Understanding heart rates can get a bit tricky, but here are some basics: Subtract your age from 220 – that ‘should be’ the highest number of beats your heart can tick in a minute (your beats-per-minute, or BPM). If walking is ‘aerobic,’ or simply ‘something you can do forever and not get tired,’ then running (or hiking hard up hill) might be ‘anaerobic,’ or ‘something I can only do for a little bit before I gas out.’ The goal in any interval training is to get anaerobic, let your heart recover back to aerobic, then go anaerobic again. A couple interval training tips:
-Try to get at least 4-5 sets in per session, at least 30 seconds. Just like lifting weights, work at building a base first. If you don’t get your heart rate much above 70% of your max, you aren’t getting anaerobic. The easier it gets, go faster/harder or increase reps. You are forcing your body to respond to stimuli, building a visceral connection with your physical body (important!) as well as making mental connections to doing work.
-Make sure you are keeping the impact low. If you aren’t a decent runner, DO NOT RUN! You can have very low body fat without running a mile in your life. While I am an avid runner and enjoy it quite a bit, I understand how difficult it is to pick up. Slower strides make it difficult to avoid heel-striking, putting massive impact on already stressed knees and furthering a desire to avoid a treadmill (or the gym) at all costs. Instead, try doing hills. Find a hill, something that takes you between 25 seconds and 2 minutes to hike or run up. Go up it almost as fast as you can (I’ll arbitrarily say go 90%) and walk back. Do that a bunch of times (again, 4-5 to start working up). That is one of the best workouts you can do for yourself, and it’ll take 15 minutes.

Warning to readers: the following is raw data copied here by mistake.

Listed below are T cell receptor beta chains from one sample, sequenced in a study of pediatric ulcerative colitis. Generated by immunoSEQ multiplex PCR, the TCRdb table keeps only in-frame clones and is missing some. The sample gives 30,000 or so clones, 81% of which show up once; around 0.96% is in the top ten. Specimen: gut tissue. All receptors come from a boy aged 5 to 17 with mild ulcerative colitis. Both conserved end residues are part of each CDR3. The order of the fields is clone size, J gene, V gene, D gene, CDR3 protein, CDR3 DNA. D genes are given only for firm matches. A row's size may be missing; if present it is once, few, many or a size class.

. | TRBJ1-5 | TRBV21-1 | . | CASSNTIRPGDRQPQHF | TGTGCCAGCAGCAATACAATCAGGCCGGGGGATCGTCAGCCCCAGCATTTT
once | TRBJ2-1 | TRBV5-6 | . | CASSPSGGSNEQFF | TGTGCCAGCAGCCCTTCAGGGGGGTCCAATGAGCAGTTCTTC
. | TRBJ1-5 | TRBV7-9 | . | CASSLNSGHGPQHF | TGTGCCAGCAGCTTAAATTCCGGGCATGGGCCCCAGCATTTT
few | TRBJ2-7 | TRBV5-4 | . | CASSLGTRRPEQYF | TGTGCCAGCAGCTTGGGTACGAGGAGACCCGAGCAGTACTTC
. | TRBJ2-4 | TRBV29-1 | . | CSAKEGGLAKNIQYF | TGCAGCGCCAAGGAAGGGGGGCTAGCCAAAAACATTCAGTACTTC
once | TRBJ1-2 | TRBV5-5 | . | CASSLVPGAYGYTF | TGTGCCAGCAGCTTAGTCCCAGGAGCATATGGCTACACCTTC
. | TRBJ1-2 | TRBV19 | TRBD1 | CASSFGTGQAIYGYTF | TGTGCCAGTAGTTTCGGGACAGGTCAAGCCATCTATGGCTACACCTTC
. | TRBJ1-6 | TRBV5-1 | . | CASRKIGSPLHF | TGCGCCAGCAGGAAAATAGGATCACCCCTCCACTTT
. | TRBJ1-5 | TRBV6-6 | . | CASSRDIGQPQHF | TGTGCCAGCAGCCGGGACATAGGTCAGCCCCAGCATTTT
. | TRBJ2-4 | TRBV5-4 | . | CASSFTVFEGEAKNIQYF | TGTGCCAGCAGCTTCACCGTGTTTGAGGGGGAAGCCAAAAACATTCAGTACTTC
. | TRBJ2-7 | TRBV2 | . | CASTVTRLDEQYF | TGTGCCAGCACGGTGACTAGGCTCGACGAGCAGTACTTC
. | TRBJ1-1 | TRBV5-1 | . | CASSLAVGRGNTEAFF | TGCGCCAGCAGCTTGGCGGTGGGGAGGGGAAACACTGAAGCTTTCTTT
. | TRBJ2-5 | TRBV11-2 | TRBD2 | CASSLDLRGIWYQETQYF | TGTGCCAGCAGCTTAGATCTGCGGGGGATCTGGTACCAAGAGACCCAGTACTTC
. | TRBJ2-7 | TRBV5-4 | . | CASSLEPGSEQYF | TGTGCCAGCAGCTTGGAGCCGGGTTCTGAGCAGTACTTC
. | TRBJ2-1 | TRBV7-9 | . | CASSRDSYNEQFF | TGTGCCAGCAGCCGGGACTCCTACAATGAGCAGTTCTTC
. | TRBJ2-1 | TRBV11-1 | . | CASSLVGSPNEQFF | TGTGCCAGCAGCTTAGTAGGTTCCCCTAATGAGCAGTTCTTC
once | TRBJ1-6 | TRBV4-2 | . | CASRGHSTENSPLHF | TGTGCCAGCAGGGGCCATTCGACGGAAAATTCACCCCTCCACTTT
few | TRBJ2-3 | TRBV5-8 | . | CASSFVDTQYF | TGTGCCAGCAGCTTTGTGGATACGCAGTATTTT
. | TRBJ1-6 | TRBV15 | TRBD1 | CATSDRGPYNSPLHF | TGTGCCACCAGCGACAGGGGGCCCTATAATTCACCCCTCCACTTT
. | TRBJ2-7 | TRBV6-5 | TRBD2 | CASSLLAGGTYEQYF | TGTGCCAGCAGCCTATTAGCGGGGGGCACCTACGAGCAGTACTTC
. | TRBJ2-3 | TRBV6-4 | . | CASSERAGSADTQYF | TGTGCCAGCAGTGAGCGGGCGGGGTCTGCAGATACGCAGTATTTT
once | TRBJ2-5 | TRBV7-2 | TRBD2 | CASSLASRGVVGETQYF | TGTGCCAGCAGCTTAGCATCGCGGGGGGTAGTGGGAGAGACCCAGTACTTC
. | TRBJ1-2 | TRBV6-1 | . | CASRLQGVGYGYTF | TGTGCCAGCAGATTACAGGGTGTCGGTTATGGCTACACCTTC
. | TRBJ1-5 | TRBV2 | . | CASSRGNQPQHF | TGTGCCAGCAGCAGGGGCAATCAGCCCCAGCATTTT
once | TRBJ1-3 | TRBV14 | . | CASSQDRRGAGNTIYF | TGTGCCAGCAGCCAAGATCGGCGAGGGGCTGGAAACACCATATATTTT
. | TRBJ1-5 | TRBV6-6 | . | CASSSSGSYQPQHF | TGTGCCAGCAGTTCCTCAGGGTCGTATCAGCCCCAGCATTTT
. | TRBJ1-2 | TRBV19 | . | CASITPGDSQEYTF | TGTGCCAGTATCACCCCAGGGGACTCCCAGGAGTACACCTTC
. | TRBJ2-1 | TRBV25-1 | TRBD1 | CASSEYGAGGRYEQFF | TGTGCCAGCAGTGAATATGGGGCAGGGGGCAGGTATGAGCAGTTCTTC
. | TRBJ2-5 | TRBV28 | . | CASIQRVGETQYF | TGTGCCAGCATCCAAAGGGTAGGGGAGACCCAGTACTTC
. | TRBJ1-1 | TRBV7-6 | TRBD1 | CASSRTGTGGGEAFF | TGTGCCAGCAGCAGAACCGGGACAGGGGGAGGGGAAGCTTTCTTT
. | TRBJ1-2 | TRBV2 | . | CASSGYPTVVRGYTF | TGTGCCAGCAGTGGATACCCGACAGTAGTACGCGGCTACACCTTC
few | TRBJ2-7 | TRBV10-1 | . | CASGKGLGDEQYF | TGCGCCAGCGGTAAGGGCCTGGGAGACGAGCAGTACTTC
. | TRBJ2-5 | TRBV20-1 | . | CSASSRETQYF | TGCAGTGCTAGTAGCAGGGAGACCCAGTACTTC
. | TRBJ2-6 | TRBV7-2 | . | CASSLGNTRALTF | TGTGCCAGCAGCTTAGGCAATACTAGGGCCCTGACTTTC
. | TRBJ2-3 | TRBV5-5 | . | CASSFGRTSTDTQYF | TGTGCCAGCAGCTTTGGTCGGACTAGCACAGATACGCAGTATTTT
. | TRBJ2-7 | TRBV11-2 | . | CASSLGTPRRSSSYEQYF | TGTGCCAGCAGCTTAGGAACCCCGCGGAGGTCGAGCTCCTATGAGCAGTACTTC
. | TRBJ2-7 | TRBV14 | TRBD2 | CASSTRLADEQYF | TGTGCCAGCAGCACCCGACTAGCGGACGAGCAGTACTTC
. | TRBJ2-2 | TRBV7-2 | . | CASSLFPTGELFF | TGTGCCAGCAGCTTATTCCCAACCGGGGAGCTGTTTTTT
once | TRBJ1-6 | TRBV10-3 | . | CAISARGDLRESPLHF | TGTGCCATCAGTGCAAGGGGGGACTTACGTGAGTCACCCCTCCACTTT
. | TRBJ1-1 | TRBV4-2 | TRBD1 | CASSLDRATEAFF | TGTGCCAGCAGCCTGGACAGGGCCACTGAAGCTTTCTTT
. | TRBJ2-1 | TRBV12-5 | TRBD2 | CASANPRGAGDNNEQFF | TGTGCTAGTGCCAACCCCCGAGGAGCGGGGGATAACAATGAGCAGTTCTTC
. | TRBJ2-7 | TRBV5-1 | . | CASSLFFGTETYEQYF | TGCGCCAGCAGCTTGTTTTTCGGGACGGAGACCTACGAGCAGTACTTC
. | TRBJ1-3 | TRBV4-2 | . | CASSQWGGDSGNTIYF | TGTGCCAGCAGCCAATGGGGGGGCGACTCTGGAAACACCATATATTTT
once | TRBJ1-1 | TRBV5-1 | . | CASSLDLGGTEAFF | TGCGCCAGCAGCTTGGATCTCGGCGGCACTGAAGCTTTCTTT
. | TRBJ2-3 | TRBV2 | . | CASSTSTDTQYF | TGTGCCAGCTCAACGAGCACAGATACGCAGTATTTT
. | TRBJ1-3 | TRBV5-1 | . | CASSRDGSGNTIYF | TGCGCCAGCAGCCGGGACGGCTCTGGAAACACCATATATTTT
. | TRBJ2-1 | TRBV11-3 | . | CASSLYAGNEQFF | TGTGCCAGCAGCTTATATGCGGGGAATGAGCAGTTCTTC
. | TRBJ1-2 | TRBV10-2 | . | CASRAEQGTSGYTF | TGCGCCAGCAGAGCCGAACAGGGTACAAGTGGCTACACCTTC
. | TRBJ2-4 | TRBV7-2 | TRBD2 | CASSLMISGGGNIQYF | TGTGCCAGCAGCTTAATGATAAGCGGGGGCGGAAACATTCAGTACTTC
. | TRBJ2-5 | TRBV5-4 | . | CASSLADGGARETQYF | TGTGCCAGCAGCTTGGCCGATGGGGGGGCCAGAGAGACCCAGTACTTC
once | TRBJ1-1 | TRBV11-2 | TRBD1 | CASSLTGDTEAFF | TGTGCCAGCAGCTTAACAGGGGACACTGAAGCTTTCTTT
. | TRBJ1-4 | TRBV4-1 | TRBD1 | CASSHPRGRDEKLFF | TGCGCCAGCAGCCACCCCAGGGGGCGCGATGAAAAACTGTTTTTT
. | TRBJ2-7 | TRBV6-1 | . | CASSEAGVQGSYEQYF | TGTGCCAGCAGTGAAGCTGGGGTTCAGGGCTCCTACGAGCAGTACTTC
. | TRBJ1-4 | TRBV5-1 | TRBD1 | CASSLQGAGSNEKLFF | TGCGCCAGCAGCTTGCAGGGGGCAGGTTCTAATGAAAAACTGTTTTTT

-No magic shoe will help you to run with good form. No more than I can sell you the most accurate rifle in the world and you can pick a target off at 100 yards. Know the mechanics, learn how to run, and you can. Don’t expect magic shoes to help.
If nothing else, make changes and keep it fun. In the end the most important part is that there is enjoyment coming out of any activity for it to stick around.
Stay tuned for Part 3 to go from Martyr to Warrior!